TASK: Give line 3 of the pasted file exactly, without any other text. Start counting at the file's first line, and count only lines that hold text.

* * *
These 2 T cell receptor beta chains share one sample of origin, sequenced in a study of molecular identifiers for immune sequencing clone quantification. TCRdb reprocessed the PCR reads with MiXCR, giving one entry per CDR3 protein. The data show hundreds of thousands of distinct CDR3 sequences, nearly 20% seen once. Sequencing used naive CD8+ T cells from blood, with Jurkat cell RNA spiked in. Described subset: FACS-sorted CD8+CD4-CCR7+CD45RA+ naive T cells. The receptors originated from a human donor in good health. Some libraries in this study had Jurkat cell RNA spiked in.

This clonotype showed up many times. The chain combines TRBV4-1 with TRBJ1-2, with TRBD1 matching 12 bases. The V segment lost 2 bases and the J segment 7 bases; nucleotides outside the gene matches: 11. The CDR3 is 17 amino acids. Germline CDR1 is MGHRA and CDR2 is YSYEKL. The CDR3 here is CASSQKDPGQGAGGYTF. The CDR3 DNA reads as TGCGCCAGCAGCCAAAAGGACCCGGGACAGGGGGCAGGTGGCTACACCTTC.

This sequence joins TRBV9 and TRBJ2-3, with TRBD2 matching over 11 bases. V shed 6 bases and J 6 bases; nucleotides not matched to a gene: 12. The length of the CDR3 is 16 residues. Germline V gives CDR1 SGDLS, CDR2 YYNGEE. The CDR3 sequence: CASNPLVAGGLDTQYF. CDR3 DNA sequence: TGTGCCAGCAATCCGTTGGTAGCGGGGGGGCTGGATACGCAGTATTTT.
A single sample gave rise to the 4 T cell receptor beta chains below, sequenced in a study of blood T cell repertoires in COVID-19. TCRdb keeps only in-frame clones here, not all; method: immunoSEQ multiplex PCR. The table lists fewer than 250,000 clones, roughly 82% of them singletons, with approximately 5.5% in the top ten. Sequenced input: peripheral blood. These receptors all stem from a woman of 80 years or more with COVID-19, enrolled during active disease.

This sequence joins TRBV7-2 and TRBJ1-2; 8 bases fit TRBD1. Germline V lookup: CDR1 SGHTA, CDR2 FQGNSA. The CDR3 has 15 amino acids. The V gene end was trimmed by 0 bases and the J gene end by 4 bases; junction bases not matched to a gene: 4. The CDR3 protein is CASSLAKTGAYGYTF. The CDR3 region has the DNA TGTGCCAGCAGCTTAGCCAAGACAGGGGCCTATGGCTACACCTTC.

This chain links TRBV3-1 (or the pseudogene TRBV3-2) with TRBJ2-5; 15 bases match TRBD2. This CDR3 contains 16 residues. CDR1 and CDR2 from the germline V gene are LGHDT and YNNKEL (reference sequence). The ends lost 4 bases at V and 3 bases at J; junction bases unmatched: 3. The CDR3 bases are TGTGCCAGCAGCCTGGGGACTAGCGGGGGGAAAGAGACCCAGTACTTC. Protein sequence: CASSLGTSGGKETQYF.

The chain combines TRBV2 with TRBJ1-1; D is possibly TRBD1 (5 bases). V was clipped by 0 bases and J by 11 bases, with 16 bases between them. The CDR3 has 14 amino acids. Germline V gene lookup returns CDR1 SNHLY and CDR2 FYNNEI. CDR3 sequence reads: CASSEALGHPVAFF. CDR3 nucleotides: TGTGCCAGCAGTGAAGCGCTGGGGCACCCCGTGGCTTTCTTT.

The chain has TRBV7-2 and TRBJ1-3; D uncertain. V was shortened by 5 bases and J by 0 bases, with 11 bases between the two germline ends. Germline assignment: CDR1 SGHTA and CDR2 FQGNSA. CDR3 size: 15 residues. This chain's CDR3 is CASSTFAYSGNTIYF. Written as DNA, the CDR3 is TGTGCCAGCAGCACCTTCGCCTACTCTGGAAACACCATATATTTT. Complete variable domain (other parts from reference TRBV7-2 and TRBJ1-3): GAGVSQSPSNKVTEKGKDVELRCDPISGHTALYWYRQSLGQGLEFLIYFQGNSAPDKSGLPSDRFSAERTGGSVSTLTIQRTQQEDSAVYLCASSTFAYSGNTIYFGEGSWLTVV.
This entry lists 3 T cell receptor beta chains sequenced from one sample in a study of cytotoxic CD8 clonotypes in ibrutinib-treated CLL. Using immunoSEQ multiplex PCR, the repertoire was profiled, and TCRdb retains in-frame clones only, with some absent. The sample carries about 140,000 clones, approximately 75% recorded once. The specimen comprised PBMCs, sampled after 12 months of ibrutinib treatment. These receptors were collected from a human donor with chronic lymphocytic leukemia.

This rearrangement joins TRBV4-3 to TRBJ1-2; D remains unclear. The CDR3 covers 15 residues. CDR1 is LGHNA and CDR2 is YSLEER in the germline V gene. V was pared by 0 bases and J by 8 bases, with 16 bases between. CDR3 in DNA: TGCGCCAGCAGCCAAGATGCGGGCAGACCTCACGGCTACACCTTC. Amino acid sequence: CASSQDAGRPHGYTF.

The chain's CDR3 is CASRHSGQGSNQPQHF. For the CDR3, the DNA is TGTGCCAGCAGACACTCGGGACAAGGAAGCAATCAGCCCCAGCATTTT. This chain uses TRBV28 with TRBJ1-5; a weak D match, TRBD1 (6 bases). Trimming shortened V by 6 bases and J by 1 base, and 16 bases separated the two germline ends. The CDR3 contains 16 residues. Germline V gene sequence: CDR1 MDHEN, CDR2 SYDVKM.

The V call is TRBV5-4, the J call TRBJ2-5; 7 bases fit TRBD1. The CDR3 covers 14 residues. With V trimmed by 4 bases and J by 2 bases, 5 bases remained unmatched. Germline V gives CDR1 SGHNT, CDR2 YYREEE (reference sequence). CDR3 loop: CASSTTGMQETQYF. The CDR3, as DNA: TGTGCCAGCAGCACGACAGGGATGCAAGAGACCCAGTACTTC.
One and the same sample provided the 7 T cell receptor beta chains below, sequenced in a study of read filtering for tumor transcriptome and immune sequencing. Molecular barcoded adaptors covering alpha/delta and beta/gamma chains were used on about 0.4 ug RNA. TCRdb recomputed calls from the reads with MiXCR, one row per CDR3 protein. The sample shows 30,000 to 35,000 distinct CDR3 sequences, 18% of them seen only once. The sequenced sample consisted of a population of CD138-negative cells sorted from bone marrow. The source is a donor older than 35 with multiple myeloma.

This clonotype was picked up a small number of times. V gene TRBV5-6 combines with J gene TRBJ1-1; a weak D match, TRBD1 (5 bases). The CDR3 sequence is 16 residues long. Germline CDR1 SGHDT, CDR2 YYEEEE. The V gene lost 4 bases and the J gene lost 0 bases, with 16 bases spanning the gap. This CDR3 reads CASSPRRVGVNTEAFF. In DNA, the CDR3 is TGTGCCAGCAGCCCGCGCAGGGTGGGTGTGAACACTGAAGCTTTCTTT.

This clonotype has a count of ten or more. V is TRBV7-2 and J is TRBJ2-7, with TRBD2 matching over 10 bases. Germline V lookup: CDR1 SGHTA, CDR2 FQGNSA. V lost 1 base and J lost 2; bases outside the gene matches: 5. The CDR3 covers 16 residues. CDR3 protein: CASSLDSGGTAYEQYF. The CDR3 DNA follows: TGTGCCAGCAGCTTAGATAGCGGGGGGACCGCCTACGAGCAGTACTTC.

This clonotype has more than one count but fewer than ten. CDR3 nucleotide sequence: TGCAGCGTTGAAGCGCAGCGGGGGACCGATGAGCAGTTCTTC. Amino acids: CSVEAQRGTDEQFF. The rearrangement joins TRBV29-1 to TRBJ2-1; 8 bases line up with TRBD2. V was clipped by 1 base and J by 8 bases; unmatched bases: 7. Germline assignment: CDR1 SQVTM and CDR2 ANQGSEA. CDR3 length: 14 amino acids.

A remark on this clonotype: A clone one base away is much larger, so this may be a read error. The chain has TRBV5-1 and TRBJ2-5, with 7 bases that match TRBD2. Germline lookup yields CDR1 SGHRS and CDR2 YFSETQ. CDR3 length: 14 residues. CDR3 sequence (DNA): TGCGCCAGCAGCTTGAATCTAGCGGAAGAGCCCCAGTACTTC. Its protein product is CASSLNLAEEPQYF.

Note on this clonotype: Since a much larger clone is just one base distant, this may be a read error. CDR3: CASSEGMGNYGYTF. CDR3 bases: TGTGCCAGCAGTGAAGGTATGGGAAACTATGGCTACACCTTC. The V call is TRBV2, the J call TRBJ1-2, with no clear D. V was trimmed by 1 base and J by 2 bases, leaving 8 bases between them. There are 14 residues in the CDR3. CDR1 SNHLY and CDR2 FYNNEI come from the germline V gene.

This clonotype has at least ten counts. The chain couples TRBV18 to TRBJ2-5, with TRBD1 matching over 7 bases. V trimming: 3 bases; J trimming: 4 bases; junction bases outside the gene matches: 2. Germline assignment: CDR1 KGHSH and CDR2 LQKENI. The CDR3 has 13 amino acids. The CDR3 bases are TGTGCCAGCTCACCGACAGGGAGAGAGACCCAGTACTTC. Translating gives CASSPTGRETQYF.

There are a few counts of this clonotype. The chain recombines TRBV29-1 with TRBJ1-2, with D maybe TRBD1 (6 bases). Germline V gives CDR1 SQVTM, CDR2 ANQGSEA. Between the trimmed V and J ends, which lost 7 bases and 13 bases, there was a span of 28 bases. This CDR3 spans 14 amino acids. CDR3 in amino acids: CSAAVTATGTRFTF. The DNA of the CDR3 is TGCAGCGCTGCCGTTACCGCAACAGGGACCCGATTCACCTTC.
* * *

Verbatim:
This sequence joins TRBV9 and TRBJ2-3, with TRBD2 matching over 11 bases. V shed 6 bases and J 6 bases; nucleotides not matched to a gene: 12. The length of the CDR3 is 16 residues. Germline V gives CDR1 SGDLS, CDR2 YYNGEE. The CDR3 sequence: CASNPLVAGGLDTQYF. CDR3 DNA sequence: TGTGCCAGCAATCCGTTGGTAGCGGGGGGGCTGGATACGCAGTATTTT.